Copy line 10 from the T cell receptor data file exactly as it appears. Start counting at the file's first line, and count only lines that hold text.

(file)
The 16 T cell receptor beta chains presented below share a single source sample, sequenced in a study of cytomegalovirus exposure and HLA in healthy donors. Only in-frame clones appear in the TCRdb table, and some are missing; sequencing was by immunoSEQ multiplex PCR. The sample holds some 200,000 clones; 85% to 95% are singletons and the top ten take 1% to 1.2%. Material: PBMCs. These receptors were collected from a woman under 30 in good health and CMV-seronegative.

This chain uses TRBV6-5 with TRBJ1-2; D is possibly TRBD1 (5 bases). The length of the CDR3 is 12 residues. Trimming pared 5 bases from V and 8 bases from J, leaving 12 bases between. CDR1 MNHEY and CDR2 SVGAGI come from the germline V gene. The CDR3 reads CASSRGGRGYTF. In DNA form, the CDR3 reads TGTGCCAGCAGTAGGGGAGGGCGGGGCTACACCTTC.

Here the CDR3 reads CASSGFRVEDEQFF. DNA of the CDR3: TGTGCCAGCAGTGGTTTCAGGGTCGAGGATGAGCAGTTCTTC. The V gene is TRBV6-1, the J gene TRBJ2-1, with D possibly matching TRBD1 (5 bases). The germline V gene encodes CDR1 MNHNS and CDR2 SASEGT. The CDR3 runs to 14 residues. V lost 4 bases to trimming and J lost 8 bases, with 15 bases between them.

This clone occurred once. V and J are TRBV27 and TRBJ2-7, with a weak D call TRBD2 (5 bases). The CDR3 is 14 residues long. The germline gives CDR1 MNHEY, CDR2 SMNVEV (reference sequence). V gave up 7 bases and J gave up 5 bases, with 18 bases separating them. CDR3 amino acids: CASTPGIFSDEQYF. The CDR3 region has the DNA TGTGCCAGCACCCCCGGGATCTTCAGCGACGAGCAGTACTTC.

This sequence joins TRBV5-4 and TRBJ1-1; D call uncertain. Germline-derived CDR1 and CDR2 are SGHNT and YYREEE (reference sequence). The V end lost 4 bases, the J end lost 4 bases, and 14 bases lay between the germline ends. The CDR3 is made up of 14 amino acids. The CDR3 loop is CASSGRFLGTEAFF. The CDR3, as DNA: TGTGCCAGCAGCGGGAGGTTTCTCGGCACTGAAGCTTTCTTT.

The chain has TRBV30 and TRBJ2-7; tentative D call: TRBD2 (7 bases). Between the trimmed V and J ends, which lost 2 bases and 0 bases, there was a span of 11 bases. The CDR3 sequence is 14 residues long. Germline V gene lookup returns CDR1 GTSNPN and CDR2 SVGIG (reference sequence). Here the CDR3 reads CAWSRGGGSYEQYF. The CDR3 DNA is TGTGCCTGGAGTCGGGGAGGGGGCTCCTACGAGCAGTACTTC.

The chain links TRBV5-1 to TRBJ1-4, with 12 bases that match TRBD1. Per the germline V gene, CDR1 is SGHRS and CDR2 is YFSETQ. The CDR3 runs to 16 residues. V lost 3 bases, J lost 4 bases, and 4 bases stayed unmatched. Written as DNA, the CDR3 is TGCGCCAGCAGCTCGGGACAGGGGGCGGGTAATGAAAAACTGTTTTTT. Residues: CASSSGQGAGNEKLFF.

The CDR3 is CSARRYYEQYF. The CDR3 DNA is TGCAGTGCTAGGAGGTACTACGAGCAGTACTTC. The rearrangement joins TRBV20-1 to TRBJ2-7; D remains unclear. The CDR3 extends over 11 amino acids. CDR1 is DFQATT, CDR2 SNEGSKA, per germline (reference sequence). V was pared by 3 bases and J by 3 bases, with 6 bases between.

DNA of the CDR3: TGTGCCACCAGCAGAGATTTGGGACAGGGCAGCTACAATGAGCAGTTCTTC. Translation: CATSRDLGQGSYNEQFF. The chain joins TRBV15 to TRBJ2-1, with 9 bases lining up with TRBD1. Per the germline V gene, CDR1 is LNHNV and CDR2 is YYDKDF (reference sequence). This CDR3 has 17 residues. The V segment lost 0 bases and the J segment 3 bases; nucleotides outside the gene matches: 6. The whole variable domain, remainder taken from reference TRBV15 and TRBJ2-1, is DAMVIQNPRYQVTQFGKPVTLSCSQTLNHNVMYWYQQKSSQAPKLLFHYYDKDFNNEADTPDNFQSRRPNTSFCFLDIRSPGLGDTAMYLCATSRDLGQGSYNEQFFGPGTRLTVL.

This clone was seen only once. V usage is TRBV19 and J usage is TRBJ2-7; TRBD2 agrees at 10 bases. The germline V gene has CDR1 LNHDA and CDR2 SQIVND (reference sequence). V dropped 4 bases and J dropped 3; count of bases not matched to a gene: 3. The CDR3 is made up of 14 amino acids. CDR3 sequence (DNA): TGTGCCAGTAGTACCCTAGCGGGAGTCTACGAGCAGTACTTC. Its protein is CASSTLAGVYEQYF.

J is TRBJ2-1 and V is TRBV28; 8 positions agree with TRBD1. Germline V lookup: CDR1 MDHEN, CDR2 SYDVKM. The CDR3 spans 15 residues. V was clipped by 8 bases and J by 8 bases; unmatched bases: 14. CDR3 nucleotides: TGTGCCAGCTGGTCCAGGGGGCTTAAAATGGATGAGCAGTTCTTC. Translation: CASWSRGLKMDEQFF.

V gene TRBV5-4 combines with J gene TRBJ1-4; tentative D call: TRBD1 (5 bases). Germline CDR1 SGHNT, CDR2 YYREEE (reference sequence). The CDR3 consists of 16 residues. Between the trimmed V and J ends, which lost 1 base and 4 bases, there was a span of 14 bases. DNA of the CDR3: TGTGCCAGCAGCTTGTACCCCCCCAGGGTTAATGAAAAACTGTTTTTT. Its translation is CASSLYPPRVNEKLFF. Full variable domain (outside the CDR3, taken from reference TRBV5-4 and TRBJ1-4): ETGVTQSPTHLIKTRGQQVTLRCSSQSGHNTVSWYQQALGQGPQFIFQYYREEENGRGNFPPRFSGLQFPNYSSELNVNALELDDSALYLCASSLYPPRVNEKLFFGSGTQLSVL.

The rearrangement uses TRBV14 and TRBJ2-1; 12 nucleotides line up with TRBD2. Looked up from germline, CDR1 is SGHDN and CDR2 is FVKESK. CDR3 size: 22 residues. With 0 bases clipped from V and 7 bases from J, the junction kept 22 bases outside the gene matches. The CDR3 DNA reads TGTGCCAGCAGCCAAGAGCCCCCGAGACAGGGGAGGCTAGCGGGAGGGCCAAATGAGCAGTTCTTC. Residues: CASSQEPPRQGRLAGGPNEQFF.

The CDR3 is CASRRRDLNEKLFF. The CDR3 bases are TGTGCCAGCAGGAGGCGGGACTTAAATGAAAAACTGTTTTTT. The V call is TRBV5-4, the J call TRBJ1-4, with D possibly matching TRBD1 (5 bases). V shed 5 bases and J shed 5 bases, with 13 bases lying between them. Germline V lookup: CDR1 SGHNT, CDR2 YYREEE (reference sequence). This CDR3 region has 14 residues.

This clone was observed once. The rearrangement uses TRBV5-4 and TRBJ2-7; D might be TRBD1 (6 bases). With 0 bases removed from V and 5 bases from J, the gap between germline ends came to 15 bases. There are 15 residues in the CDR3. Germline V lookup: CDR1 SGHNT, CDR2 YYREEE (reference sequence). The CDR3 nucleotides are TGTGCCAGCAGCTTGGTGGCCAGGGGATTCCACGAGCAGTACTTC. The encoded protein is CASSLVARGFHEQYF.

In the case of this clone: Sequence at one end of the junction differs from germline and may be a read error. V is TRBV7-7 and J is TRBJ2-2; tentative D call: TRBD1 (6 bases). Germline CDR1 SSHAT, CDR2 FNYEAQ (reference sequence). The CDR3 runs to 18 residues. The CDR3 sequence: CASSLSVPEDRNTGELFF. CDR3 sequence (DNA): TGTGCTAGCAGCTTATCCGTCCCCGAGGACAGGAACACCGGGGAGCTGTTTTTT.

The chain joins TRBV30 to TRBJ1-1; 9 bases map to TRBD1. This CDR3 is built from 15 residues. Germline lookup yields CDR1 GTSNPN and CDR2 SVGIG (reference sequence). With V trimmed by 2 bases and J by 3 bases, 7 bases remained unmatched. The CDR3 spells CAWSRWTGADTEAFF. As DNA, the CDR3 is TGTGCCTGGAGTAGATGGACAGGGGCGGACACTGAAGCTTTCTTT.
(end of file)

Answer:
This clone was seen only once. V usage is TRBV19 and J usage is TRBJ2-7; TRBD2 agrees at 10 bases. The germline V gene has CDR1 LNHDA and CDR2 SQIVND (reference sequence). V dropped 4 bases and J dropped 3; count of bases not matched to a gene: 3. The CDR3 is made up of 14 amino acids. CDR3 sequence (DNA): TGTGCCAGTAGTACCCTAGCGGGAGTCTACGAGCAGTACTTC. Its protein is CASSTLAGVYEQYF.